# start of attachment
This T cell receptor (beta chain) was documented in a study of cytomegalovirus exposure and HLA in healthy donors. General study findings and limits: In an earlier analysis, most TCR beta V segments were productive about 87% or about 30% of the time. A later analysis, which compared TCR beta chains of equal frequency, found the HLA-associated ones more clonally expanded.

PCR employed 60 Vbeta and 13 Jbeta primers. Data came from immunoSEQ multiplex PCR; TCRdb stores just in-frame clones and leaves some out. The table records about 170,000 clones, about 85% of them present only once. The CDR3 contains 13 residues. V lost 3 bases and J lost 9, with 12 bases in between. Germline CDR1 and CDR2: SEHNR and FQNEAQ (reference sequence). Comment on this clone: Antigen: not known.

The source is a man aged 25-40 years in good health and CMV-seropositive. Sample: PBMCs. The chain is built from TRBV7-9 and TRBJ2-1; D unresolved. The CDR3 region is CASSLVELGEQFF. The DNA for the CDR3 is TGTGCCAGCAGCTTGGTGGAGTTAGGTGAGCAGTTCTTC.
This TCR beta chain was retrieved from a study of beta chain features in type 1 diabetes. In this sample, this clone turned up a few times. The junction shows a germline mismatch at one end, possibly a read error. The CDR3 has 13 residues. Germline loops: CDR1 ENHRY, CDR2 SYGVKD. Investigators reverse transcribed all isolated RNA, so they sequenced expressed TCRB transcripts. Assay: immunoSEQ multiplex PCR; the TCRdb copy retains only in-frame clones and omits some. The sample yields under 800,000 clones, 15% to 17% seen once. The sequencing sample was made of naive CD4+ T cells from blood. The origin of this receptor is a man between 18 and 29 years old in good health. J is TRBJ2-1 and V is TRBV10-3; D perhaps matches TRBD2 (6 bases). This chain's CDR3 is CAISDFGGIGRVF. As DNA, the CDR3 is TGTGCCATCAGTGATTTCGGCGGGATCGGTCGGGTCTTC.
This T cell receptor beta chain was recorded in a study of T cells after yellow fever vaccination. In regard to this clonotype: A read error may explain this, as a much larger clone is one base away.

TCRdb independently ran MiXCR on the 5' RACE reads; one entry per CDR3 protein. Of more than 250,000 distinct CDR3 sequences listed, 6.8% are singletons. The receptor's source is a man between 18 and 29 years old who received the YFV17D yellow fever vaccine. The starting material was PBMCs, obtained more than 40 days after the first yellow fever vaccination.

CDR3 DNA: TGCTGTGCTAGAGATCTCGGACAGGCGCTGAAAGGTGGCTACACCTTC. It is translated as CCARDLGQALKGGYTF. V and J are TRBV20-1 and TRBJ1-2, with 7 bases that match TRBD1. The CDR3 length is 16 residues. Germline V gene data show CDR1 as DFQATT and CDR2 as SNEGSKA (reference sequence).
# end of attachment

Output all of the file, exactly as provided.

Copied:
This T cell receptor (beta chain) was documented in a study of cytomegalovirus exposure and HLA in healthy donors. General study findings and limits: In an earlier analysis, most TCR beta V segments were productive about 87% or about 30% of the time. A later analysis, which compared TCR beta chains of equal frequency, found the HLA-associated ones more clonally expanded.

PCR employed 60 Vbeta and 13 Jbeta primers. Data came from immunoSEQ multiplex PCR; TCRdb stores just in-frame clones and leaves some out. The table records about 170,000 clones, about 85% of them present only once. The CDR3 contains 13 residues. V lost 3 bases and J lost 9, with 12 bases in between. Germline CDR1 and CDR2: SEHNR and FQNEAQ (reference sequence). Comment on this clone: Antigen: not known.

The source is a man aged 25-40 years in good health and CMV-seropositive. Sample: PBMCs. The chain is built from TRBV7-9 and TRBJ2-1; D unresolved. The CDR3 region is CASSLVELGEQFF. The DNA for the CDR3 is TGTGCCAGCAGCTTGGTGGAGTTAGGTGAGCAGTTCTTC.
This TCR beta chain was retrieved from a study of beta chain features in type 1 diabetes. In this sample, this clone turned up a few times. The junction shows a germline mismatch at one end, possibly a read error. The CDR3 has 13 residues. Germline loops: CDR1 ENHRY, CDR2 SYGVKD. Investigators reverse transcribed all isolated RNA, so they sequenced expressed TCRB transcripts. Assay: immunoSEQ multiplex PCR; the TCRdb copy retains only in-frame clones and omits some. The sample yields under 800,000 clones, 15% to 17% seen once. The sequencing sample was made of naive CD4+ T cells from blood. The origin of this receptor is a man between 18 and 29 years old in good health. J is TRBJ2-1 and V is TRBV10-3; D perhaps matches TRBD2 (6 bases). This chain's CDR3 is CAISDFGGIGRVF. As DNA, the CDR3 is TGTGCCATCAGTGATTTCGGCGGGATCGGTCGGGTCTTC.
This T cell receptor beta chain was recorded in a study of T cells after yellow fever vaccination. In regard to this clonotype: A read error may explain this, as a much larger clone is one base away.

TCRdb independently ran MiXCR on the 5' RACE reads; one entry per CDR3 protein. Of more than 250,000 distinct CDR3 sequences listed, 6.8% are singletons. The receptor's source is a man between 18 and 29 years old who received the YFV17D yellow fever vaccine. The starting material was PBMCs, obtained more than 40 days after the first yellow fever vaccination.

CDR3 DNA: TGCTGTGCTAGAGATCTCGGACAGGCGCTGAAAGGTGGCTACACCTTC. It is translated as CCARDLGQALKGGYTF. V and J are TRBV20-1 and TRBJ1-2, with 7 bases that match TRBD1. The CDR3 length is 16 residues. Germline V gene data show CDR1 as DFQATT and CDR2 as SNEGSKA (reference sequence).